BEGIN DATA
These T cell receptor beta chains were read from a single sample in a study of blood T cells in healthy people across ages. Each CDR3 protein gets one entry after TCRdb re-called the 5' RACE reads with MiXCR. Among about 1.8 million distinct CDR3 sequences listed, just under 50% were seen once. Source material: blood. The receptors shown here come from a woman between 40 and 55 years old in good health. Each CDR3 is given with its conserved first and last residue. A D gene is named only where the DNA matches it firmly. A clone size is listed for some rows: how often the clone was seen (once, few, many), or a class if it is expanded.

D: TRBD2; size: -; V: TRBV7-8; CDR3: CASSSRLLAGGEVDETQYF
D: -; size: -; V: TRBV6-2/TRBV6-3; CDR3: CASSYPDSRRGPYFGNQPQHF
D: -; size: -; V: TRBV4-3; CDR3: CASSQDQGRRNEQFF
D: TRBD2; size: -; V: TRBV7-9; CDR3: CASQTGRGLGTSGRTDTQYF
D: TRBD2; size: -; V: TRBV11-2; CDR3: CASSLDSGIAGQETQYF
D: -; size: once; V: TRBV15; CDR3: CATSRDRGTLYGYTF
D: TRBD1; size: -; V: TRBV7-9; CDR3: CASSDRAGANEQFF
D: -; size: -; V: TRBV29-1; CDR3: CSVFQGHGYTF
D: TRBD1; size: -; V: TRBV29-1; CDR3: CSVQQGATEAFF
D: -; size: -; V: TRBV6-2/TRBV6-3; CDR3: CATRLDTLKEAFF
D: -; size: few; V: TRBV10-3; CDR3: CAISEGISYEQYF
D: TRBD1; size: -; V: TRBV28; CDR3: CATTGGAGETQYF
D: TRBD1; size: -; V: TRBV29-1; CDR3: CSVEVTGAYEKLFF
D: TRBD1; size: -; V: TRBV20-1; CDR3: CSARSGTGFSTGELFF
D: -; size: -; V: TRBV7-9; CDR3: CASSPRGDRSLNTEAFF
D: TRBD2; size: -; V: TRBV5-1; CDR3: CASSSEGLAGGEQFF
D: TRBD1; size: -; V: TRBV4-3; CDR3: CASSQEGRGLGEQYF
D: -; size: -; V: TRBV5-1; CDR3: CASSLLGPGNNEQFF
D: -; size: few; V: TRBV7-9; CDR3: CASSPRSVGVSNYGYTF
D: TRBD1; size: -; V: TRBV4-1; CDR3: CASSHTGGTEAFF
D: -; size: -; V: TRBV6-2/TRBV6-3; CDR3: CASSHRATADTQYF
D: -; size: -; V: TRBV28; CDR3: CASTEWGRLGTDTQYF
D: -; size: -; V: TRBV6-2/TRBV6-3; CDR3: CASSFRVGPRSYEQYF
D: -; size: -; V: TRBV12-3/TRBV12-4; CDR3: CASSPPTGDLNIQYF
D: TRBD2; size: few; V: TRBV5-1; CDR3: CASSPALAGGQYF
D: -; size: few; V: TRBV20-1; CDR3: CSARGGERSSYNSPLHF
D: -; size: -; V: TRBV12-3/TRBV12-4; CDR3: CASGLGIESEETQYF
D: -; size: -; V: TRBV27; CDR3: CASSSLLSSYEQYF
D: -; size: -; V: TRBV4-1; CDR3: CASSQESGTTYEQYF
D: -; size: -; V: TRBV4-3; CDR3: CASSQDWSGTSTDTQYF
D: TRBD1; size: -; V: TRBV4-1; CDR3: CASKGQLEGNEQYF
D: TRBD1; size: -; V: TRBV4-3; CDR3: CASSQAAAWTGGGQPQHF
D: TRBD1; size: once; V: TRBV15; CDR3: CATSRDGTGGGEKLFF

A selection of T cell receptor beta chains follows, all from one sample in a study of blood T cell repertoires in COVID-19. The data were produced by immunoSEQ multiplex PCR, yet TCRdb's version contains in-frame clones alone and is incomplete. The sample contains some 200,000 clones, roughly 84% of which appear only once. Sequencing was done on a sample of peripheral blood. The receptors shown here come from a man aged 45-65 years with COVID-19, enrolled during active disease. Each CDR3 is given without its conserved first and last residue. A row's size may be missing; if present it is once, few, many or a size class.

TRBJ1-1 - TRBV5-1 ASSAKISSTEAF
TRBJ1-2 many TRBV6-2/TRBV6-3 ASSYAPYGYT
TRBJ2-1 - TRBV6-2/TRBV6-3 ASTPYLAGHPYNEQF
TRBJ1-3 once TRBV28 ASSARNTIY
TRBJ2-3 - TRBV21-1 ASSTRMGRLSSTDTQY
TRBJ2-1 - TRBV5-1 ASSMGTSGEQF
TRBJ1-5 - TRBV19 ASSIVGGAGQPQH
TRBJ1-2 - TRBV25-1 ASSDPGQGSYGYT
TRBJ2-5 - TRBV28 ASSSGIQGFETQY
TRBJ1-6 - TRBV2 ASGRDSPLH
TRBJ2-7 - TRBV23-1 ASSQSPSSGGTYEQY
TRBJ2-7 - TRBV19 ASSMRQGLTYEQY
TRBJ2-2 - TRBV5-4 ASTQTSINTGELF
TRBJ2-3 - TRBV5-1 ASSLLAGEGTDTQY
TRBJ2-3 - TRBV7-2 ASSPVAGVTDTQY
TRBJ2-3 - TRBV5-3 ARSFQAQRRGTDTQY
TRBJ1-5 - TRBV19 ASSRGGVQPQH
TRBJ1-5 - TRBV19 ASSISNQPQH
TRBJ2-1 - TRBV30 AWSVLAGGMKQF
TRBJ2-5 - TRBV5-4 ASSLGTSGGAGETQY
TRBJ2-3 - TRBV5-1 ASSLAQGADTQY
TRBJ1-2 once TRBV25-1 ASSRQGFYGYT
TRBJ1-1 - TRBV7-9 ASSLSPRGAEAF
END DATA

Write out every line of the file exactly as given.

These T cell receptor beta chains were read from a single sample in a study of blood T cells in healthy people across ages. Each CDR3 protein gets one entry after TCRdb re-called the 5' RACE reads with MiXCR. Among about 1.8 million distinct CDR3 sequences listed, just under 50% were seen once. Source material: blood. The receptors shown here come from a woman between 40 and 55 years old in good health. Each CDR3 is given with its conserved first and last residue. A D gene is named only where the DNA matches it firmly. A clone size is listed for some rows: how often the clone was seen (once, few, many), or a class if it is expanded.

D: TRBD2; size: -; V: TRBV7-8; CDR3: CASSSRLLAGGEVDETQYF
D: -; size: -; V: TRBV6-2/TRBV6-3; CDR3: CASSYPDSRRGPYFGNQPQHF
D: -; size: -; V: TRBV4-3; CDR3: CASSQDQGRRNEQFF
D: TRBD2; size: -; V: TRBV7-9; CDR3: CASQTGRGLGTSGRTDTQYF
D: TRBD2; size: -; V: TRBV11-2; CDR3: CASSLDSGIAGQETQYF
D: -; size: once; V: TRBV15; CDR3: CATSRDRGTLYGYTF
D: TRBD1; size: -; V: TRBV7-9; CDR3: CASSDRAGANEQFF
D: -; size: -; V: TRBV29-1; CDR3: CSVFQGHGYTF
D: TRBD1; size: -; V: TRBV29-1; CDR3: CSVQQGATEAFF
D: -; size: -; V: TRBV6-2/TRBV6-3; CDR3: CATRLDTLKEAFF
D: -; size: few; V: TRBV10-3; CDR3: CAISEGISYEQYF
D: TRBD1; size: -; V: TRBV28; CDR3: CATTGGAGETQYF
D: TRBD1; size: -; V: TRBV29-1; CDR3: CSVEVTGAYEKLFF
D: TRBD1; size: -; V: TRBV20-1; CDR3: CSARSGTGFSTGELFF
D: -; size: -; V: TRBV7-9; CDR3: CASSPRGDRSLNTEAFF
D: TRBD2; size: -; V: TRBV5-1; CDR3: CASSSEGLAGGEQFF
D: TRBD1; size: -; V: TRBV4-3; CDR3: CASSQEGRGLGEQYF
D: -; size: -; V: TRBV5-1; CDR3: CASSLLGPGNNEQFF
D: -; size: few; V: TRBV7-9; CDR3: CASSPRSVGVSNYGYTF
D: TRBD1; size: -; V: TRBV4-1; CDR3: CASSHTGGTEAFF
D: -; size: -; V: TRBV6-2/TRBV6-3; CDR3: CASSHRATADTQYF
D: -; size: -; V: TRBV28; CDR3: CASTEWGRLGTDTQYF
D: -; size: -; V: TRBV6-2/TRBV6-3; CDR3: CASSFRVGPRSYEQYF
D: -; size: -; V: TRBV12-3/TRBV12-4; CDR3: CASSPPTGDLNIQYF
D: TRBD2; size: few; V: TRBV5-1; CDR3: CASSPALAGGQYF
D: -; size: few; V: TRBV20-1; CDR3: CSARGGERSSYNSPLHF
D: -; size: -; V: TRBV12-3/TRBV12-4; CDR3: CASGLGIESEETQYF
D: -; size: -; V: TRBV27; CDR3: CASSSLLSSYEQYF
D: -; size: -; V: TRBV4-1; CDR3: CASSQESGTTYEQYF
D: -; size: -; V: TRBV4-3; CDR3: CASSQDWSGTSTDTQYF
D: TRBD1; size: -; V: TRBV4-1; CDR3: CASKGQLEGNEQYF
D: TRBD1; size: -; V: TRBV4-3; CDR3: CASSQAAAWTGGGQPQHF
D: TRBD1; size: once; V: TRBV15; CDR3: CATSRDGTGGGEKLFF

A selection of T cell receptor beta chains follows, all from one sample in a study of blood T cell repertoires in COVID-19. The data were produced by immunoSEQ multiplex PCR, yet TCRdb's version contains in-frame clones alone and is incomplete. The sample contains some 200,000 clones, roughly 84% of which appear only once. Sequencing was done on a sample of peripheral blood. The receptors shown here come from a man aged 45-65 years with COVID-19, enrolled during active disease. Each CDR3 is given without its conserved first and last residue. A row's size may be missing; if present it is once, few, many or a size class.

TRBJ1-1 - TRBV5-1 ASSAKISSTEAF
TRBJ1-2 many TRBV6-2/TRBV6-3 ASSYAPYGYT
TRBJ2-1 - TRBV6-2/TRBV6-3 ASTPYLAGHPYNEQF
TRBJ1-3 once TRBV28 ASSARNTIY
TRBJ2-3 - TRBV21-1 ASSTRMGRLSSTDTQY
TRBJ2-1 - TRBV5-1 ASSMGTSGEQF
TRBJ1-5 - TRBV19 ASSIVGGAGQPQH
TRBJ1-2 - TRBV25-1 ASSDPGQGSYGYT
TRBJ2-5 - TRBV28 ASSSGIQGFETQY
TRBJ1-6 - TRBV2 ASGRDSPLH
TRBJ2-7 - TRBV23-1 ASSQSPSSGGTYEQY
TRBJ2-7 - TRBV19 ASSMRQGLTYEQY
TRBJ2-2 - TRBV5-4 ASTQTSINTGELF
TRBJ2-3 - TRBV5-1 ASSLLAGEGTDTQY
TRBJ2-3 - TRBV7-2 ASSPVAGVTDTQY
TRBJ2-3 - TRBV5-3 ARSFQAQRRGTDTQY
TRBJ1-5 - TRBV19 ASSRGGVQPQH
TRBJ1-5 - TRBV19 ASSISNQPQH
TRBJ2-1 - TRBV30 AWSVLAGGMKQF
TRBJ2-5 - TRBV5-4 ASSLGTSGGAGETQY
TRBJ2-3 - TRBV5-1 ASSLAQGADTQY
TRBJ1-2 once TRBV25-1 ASSRQGFYGYT
TRBJ1-1 - TRBV7-9 ASSLSPRGAEAF